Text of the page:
Over 50 games remain on the 2012 MLB schedule but Cleveland Indians management already wonders where the Tribe went wrong, reports MLB.com's Jordan Bastian. A week-plus long slump started late July led Bastian to reveal some unflatteringly facts about the 2012 Indians. For instance, from May 17 to August 6 Cleveland possesses the worst American League record. This re-emphasizes the question, where exactly did the Indians go wrong in 2012?
Tribe general manager Chris Antonetti attempted to provide answers for the Cleveland media. He dismissed the notion manager Manny Acta deserves blame saying, "I think he's (Acta) continued to provide very good leadership not only throughout the road trip, but throughout his tenure here. I certainly think he's part of the solution, not part of our issues."
Instead Antonetti discussed ensuring the organization offers players the best resources possible. "We're focused on how do we get the guys here performing better. We're committed to giving those guys every resource at our disposal to be successful." To paraphrase, "We just haven't played our best baseball."
Personally, I think the Cleveland Indians' problems extend beyond resources. As a fan what concerns me involves relying greatly on players who quite frankly don't carry established track records. Take starter Justin Masterson for example. 2012 serves as Masterson's third full year starting at the big league level.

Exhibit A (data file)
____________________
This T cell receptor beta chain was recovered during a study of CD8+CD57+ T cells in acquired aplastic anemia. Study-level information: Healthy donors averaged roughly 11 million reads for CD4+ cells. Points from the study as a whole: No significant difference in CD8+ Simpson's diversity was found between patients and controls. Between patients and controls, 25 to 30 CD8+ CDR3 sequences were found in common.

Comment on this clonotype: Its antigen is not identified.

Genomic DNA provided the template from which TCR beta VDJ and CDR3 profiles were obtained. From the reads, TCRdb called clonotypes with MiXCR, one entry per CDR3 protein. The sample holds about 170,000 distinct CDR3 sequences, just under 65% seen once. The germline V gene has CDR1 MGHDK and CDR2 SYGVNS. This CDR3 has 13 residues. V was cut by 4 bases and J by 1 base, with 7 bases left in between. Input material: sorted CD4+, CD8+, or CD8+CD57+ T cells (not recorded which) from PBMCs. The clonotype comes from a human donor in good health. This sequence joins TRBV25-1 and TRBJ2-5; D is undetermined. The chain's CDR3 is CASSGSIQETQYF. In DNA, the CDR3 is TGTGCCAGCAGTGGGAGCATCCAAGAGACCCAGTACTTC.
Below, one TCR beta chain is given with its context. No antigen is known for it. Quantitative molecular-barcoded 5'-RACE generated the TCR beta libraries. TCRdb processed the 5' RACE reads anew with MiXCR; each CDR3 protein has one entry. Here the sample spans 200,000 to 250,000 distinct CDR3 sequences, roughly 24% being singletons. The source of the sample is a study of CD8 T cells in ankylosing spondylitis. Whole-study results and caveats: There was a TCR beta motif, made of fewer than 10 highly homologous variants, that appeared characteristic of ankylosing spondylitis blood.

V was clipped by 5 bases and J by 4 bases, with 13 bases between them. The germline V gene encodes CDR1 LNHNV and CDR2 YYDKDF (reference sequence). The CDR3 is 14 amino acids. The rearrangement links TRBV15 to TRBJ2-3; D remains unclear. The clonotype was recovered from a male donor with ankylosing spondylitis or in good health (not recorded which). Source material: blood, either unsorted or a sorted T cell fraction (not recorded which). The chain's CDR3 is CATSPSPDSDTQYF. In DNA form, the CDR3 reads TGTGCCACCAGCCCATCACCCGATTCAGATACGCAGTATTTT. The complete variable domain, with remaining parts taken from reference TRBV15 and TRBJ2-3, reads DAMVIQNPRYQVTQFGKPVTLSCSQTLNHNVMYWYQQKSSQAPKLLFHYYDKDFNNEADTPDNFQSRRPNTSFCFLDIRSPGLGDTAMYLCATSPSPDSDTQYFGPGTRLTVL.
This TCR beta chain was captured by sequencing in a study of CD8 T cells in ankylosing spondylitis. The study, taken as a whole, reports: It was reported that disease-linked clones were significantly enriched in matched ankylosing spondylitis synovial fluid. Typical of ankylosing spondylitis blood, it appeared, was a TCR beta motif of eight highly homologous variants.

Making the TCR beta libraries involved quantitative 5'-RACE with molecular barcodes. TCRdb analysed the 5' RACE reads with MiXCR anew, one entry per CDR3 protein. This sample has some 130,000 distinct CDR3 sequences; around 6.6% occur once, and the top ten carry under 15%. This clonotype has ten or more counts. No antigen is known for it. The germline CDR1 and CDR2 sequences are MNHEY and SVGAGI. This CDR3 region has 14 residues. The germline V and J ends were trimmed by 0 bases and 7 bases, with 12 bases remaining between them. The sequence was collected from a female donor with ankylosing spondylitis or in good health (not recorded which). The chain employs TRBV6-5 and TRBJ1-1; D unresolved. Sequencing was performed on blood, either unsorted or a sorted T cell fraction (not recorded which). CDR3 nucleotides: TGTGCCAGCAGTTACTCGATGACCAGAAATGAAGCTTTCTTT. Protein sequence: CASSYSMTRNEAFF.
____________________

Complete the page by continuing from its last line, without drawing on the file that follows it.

The Indians named Justin Masterson their ace before the season started, much thanks to him going 12-10 with a 3.21 ERA in 2011. Sadly Masterson's 2012 stats resemble the pitcher's 6-13, 4.70 ERA 2010 campaign. Through his first 23 starts this season Masterson holds a 7-10 record and 4.78 ERA.
Catcher Carlos Santana demonstrates the above too. His first full big league season came in 2011 where he hit a team leading 27 home runs. Entering play Tuesday, August 7 Santana lays claim to a less impressive 12-homer count. Considering Cleveland typically bats the catcher cleanup illustrates the team relies too much on him.
Ultimately guys like Justin Masterson and Carlos Santana represent a core of young exciting players but we need to remember they are precisely that, young. Asking Justin Masterson to act as the Tribe's ace or Carlos Santana to bat cleanup doesn't seem healthy for their ongoing development or the Cleveland Indians' future playoff hopes.
Zachary Fenell fell in love with the Cleveland Indians during the 1995 season when the Tribe powered their way to the organization's first World Series appearance since 1954. While the Indians lost some allure since the 1990s you will still find Zachary watching the games on TV, listening to them on the radio, or best yet taking in a game from the stands at Progressive Field.
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